Richard M. Lovering
Anatomy and Neurobiology, Physical Therapy and Rehabilitation Science, Physiology
100 Penn Street,
AHB, Room 540
- 1986 - B.S., Boston University (Physical Therapy)
- 1994 - Board Certified Orthopedic Specialist (American Physical Therapy Association)
- 2003 - Ph.D., University of Maryland School of Medicine (mentor: Dr. Patrick De Deyne)
- 2003-2005 - Postdoctoral Fellow, Department of Physiology, University of Maryland School of Medicine (mentor: Dr. Robert Bloch)
- 2005-2010 - Assistant Professor, Department of Physiology, University of Maryland School of Medicine
- 2010-2014 - Assistant Professor, Department of Orthopaedics, University of Maryland School of Medicine
- 2014-present - Associate Professor, Department of Orthopaedics, University of Maryland School of Medicine
Our original work focused on skeletal muscle injury and changes to the sarcolemmal-associated proteins in skeletal muscle myofibers. Many of the changes induced by injury parallel the changes that occur with Duchene muscular dystrophy (DMD), a primary focus of the laboratory. We try to relate changes from cell and whole muscle levels to changes seen using non-invasive in vivo imaging. We are exploring treatments to address damage seen in animal dystrophic muscles (see image below). Manipulating such variables in damaged muscles and the corresponding novel imaging techniques to track them in vivo are both applicable to patients with DMD.
Lab Techniques and Equipment:
- In vitro and in vivo skeletal muscle physiology
- Immunocytochemistry and epifluorescent/confocal microscopy
- Assays of membrane integrity (creatine kinase, Evans Blue Dye, reactive orange, etc)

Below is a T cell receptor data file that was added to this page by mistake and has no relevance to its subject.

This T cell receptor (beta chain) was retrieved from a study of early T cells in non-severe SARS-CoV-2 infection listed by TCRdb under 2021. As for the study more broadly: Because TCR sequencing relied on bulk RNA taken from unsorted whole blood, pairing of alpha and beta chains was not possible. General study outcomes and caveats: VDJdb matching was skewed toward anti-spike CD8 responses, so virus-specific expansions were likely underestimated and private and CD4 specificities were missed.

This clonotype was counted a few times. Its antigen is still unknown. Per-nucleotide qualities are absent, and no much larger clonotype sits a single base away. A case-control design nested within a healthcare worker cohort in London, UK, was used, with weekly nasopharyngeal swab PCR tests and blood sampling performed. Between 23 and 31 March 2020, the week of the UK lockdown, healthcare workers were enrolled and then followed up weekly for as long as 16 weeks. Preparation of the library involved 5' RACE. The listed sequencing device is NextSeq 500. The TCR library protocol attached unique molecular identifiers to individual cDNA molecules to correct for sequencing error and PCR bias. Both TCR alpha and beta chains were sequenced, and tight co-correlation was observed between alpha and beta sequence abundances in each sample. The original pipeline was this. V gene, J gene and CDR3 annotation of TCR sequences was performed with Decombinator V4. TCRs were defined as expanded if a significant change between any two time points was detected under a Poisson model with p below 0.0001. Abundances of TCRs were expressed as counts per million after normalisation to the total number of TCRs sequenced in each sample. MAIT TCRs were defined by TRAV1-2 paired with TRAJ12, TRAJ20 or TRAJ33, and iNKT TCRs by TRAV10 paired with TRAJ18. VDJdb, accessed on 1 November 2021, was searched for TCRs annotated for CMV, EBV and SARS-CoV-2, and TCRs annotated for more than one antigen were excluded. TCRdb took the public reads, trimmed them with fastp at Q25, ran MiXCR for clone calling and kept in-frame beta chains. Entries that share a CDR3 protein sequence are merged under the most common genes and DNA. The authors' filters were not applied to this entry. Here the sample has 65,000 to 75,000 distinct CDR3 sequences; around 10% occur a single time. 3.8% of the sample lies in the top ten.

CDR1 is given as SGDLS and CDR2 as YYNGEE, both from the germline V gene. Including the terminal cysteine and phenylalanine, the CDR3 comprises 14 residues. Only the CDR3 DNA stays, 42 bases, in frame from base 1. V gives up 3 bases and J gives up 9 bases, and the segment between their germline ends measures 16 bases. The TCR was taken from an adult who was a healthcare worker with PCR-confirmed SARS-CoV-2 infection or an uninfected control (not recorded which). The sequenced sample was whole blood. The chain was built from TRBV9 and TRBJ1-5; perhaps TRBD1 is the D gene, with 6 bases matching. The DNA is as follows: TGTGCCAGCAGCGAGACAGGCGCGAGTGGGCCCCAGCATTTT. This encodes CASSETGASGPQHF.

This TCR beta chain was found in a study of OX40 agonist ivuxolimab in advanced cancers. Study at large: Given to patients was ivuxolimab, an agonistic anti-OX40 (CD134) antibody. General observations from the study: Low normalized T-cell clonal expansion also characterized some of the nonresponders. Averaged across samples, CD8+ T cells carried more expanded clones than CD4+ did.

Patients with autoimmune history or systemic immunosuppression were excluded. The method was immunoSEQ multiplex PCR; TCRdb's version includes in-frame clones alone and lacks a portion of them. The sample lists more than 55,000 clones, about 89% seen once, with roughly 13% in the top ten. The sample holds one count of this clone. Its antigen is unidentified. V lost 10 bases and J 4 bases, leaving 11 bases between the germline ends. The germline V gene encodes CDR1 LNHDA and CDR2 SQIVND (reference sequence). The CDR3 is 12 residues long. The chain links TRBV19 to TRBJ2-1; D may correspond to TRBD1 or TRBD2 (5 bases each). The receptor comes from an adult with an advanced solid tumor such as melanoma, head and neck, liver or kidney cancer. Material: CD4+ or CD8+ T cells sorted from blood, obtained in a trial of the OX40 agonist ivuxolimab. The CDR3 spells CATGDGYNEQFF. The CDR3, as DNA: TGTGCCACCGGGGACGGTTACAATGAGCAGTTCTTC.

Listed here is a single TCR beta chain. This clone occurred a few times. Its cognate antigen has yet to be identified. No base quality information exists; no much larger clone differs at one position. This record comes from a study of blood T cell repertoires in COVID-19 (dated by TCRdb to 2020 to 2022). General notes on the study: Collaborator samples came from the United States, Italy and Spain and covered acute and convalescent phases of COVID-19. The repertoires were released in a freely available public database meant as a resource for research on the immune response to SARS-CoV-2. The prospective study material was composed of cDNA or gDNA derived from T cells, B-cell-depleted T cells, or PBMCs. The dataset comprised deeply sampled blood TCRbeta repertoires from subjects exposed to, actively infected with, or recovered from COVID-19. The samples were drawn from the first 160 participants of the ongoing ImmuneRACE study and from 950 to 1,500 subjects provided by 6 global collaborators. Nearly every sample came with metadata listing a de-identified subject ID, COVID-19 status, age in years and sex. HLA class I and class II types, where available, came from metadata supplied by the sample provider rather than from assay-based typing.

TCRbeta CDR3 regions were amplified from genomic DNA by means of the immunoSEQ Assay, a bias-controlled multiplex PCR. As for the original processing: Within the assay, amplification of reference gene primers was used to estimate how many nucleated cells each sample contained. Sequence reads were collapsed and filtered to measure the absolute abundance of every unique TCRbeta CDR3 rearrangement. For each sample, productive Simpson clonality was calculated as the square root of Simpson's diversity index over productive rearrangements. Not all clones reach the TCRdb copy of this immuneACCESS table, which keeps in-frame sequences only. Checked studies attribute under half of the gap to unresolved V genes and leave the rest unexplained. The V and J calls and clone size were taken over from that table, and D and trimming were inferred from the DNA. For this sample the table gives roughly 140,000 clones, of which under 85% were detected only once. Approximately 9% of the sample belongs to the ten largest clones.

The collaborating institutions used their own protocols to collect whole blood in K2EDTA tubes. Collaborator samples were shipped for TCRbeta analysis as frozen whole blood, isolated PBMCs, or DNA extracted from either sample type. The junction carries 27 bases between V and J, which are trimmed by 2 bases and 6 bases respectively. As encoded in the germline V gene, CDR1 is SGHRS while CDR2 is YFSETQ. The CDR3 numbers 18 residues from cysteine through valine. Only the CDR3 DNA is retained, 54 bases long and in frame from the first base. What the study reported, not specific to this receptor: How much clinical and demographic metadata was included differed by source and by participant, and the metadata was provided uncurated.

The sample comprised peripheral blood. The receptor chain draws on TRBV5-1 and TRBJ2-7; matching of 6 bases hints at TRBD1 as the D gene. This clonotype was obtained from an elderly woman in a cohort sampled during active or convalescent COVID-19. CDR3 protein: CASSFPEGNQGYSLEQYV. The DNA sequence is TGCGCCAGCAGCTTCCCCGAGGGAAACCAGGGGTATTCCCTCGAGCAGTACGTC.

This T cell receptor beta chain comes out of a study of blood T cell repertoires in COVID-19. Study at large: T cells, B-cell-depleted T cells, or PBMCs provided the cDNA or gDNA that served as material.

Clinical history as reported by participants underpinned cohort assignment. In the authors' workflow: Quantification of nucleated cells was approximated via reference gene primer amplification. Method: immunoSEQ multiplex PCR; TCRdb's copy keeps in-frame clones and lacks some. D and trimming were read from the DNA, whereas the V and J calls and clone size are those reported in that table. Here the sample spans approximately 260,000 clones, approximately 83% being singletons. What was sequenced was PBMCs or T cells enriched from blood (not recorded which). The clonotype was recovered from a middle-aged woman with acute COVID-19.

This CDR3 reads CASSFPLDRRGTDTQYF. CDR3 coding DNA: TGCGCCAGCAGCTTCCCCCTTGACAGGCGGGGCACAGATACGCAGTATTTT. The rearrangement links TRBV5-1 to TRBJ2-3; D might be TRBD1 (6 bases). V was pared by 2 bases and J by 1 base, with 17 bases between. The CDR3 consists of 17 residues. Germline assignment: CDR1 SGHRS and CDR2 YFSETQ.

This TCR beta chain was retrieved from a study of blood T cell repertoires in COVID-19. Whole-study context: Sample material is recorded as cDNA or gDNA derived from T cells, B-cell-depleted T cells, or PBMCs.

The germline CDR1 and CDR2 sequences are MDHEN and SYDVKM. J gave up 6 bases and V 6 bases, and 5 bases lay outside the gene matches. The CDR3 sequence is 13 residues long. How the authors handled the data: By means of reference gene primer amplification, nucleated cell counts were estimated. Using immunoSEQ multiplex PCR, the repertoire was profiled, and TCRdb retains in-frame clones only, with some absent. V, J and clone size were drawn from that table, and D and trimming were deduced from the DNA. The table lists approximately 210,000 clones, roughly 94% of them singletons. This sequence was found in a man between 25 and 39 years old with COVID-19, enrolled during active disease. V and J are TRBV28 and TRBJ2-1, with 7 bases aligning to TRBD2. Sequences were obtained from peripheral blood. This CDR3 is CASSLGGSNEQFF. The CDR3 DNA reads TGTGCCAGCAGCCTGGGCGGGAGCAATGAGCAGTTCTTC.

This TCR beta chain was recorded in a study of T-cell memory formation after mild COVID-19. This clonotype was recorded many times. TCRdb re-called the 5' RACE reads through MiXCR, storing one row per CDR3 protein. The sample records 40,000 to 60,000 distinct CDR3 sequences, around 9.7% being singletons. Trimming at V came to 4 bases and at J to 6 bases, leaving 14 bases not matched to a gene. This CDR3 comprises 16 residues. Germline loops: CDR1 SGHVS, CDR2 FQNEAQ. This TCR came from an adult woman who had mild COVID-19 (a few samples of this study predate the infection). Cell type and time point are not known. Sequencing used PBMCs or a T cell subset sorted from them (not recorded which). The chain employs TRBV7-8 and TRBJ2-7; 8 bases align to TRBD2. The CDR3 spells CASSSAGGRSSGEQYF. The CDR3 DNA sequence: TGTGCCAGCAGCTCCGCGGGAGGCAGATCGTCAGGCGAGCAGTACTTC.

- Molecular techniques, such as qRT-PCR, viral transfection and recombinant DNA techniques
- Protein techniques, such as Western blots and immunoprecipitations
- Measurement of intracellular global and local calcium release
- Magnetic resonance imaging (MRI) and spectroscopy (MRS) to assess changes in damaged and/or diseased muscles
- Finite element modeling and simulation to understand stress-strain distributions within muscle
- Micro-CT; bone histomorphometry
- Shama Iyer, PhD (post-doctoral fellow)
- Ana Valencia, MS (PhD student)
- Mariah Goodall, PhD (post-doctoral fellow)
- Stephen J.P. Pratt (PhD student)
- Gloribel Le (medical student)
- Tara Talaie (medical student)
- Kathleen Twomey (medical student)
- Camilo Vanegas (PhD student)
- Jason Hammond, MD (orthopedic resident)
Grants & Contracts:
R01 AR059179 (NCE), PI: Lovering
"Mechanisms of Force Loss in Injured and Dystrophic Skeletal Muscle"
K01 AR053235, PI: Lovering
"The Role of Intermediate Filaments in Skeletal Muscle Injury and Disease"
MDA 4772, PI: Lovering
Muscular Dystrophy Association
"Sarcolemmal Recovery after Damage in Dystrophic Muscle"
F32 HD047099, PI: Lovering
"The Role of Cytokeratins in Skeletal Muscle Injury"
Visiting Scholar Award, PI: Lovering
American College of Sports Medicine
Funding to examine the role of the intermediate filament, syncoilin, in skeletal muscle, with Dr. Kay Davies at the University of Oxford, England.
International Society of Biomechanics, PI: Lovering
Funding to perform research on microanatomy of upper extremity human muscles, with Dr. Ján Friden at Sahlgrenska University Hospital, Sweden.
See a complete list of Dr. Lovering's published work on PubMed.
Physiotherapy in treating overuse and other muscle injuries. Skeletal Muscle Damage and Repair: Mechanisms and Interventions, edited by Peter Tiidus, Human Kinetics Inc., Champaign, IL, USA, pp. 219-230. 2008
In Vivo Assessment of Muscle Contractility in Animal Studies. Methods in Molecular Biology, edited by Michael Kyba, in press. 2016